The Death and Life of John F Donovan is now available to rent or buy.
Five years after it entered production, Xavier Dolan’s first English language movie has quietly arrived on streaming platforms, bypassing cinemas. Due to a cacophony of negative reviews, hopes were not high for The Death and Life of John F Donovan. But could it really be as bad as the critics stated; after all, Xavier Dolan remains one of the most creative directors in modern cinema. There is no straightforward answer in a film that feels terribly incomplete.
The Death and Life of John F Donovan is alive with hope in its cinematography, performances and initial potential; however, large chunks of Dolan’s film hit the editing room floor, including the scenes starring Jessica Chastain as a gossip column journalist. Was this due to studio pressures? Or did Dolan lose his way? We may never know, but the result is a narrative mess not unlike The Goldfinch. This is a pity as there are fascinating discussions held within Dolan’s haphazard work, from a brave discussion on the homophobia at the heart of Hollywood to the idolisation of actors by young people dealing with their own social struggles.
The Death and Life of John F Donovan finds its creative spark in Dolan’s childhood experiences. Here the subject is a letter Dolan wrote to his idol as a boy, hoping for a response. Of course, this is something many of us can relate to, but in Dolan’s imaginary world, it becomes a correspondence that lasts years as the twenty-something television star John F Donovan (Kit Harrington) openly discusses his trials and tribulations with an 11-year-old aspiring actor Rupert (Jacob Tremblay). Their letters provide emotional support and inspiration as one suffers homophobic bullying in school, and the other hides his sexuality from an industry built on heteronormative rules.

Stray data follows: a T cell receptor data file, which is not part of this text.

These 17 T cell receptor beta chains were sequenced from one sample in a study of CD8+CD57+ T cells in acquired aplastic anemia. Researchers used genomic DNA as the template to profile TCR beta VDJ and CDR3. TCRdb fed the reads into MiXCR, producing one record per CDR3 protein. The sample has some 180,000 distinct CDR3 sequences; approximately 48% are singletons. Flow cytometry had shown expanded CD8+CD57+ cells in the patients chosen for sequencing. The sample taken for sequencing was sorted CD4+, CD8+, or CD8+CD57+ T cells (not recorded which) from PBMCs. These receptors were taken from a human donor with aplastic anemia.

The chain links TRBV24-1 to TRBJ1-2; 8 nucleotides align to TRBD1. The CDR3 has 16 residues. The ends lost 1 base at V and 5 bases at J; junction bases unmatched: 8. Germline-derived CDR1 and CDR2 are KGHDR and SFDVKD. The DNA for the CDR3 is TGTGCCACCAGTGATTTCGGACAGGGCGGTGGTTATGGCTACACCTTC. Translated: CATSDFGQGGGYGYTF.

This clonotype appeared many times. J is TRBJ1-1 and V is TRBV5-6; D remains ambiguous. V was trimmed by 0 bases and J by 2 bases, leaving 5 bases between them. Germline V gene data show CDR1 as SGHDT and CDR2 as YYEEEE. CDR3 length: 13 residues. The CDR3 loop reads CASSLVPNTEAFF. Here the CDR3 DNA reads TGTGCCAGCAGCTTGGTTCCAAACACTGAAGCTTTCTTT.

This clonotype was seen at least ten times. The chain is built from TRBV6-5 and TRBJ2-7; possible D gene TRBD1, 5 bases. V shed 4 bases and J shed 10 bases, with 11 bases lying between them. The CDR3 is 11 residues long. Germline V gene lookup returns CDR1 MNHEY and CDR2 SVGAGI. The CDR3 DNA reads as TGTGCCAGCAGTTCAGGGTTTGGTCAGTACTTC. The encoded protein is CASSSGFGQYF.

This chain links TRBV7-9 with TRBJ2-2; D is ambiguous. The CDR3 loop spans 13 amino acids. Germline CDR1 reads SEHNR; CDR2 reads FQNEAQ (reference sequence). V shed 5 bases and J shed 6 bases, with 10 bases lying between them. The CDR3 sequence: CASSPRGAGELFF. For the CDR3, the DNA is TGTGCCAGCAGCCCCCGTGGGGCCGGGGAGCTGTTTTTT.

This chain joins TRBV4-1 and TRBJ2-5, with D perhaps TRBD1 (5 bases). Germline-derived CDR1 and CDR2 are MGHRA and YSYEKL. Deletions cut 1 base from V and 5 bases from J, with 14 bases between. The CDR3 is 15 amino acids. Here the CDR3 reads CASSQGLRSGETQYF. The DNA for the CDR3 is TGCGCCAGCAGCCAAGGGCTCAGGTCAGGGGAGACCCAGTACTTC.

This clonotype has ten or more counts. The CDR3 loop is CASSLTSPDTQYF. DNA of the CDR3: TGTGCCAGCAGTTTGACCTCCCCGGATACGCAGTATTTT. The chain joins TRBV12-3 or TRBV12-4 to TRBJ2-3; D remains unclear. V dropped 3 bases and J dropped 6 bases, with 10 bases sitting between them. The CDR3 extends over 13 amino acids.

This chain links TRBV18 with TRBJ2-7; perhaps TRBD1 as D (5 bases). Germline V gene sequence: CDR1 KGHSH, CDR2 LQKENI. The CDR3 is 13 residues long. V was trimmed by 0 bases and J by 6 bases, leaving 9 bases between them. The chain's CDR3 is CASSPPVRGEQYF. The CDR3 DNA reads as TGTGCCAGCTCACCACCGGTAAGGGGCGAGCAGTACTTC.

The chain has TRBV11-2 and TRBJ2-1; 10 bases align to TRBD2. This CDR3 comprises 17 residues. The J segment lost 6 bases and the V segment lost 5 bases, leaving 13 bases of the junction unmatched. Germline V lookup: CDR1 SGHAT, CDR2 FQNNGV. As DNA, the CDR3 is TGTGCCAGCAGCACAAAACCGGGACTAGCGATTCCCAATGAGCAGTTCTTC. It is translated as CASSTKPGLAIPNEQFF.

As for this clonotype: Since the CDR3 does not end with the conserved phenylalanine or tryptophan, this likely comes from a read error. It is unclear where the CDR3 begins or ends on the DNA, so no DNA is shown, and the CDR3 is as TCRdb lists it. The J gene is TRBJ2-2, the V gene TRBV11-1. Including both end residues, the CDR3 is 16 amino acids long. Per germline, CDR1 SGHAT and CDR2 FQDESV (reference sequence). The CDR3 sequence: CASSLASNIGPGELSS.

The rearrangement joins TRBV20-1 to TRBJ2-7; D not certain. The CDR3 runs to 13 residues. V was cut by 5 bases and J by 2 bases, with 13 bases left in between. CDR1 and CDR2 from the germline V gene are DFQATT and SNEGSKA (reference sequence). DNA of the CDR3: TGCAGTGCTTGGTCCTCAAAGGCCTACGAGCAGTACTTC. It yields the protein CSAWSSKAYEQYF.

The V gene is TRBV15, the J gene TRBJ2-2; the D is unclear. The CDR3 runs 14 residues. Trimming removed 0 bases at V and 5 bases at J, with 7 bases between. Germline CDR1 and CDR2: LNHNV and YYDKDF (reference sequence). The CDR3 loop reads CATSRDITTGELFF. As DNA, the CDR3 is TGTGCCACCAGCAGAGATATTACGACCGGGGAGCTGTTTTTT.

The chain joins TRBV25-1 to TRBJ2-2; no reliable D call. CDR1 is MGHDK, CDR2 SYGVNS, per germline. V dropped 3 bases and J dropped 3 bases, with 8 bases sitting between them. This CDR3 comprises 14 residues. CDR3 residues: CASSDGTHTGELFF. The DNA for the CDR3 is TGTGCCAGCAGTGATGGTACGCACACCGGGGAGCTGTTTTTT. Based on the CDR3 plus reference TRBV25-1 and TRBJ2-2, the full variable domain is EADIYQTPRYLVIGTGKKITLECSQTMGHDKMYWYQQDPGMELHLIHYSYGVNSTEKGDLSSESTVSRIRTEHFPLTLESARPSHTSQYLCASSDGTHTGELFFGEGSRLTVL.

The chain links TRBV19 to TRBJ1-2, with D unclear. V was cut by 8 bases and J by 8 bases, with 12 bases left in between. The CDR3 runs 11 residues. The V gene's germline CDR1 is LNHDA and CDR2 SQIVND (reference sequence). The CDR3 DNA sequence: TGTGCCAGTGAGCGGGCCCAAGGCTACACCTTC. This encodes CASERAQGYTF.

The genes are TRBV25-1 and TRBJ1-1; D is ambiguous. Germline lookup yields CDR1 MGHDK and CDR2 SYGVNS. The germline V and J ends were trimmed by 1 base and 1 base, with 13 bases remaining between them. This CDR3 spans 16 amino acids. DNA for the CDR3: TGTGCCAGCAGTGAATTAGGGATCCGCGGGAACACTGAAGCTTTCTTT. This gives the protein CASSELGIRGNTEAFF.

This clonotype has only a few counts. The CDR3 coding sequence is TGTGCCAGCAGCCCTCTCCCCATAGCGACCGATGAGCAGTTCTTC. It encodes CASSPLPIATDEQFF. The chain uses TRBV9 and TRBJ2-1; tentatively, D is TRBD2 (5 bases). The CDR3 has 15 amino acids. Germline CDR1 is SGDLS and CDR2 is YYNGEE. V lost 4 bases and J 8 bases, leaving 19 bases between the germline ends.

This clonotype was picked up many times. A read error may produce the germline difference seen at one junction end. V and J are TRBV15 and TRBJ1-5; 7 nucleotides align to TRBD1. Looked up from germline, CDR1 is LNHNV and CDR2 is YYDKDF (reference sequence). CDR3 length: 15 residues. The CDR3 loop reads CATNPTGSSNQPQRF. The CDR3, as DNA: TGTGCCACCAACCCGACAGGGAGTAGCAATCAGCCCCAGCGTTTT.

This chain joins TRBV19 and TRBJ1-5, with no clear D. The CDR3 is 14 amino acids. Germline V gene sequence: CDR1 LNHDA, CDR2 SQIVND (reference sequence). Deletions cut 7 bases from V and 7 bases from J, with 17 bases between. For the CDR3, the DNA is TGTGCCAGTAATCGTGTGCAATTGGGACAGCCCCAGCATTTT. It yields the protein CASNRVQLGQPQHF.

However, in joining these two narrative arcs, Xavier Dolan’s film also comes unstuck due to a run time that never allows either story to conclude appropriately. Despite its admirable ideas, Dolan’s story quickly trips up with a curious and incomplete ending that feels far too rushed and simplistic. However, despite these failings, The Death and Life of John F Donovan isn’t beyond hope, and I, for one, would be keen to see the original 4-hour cut.
Director: Xavier Dolan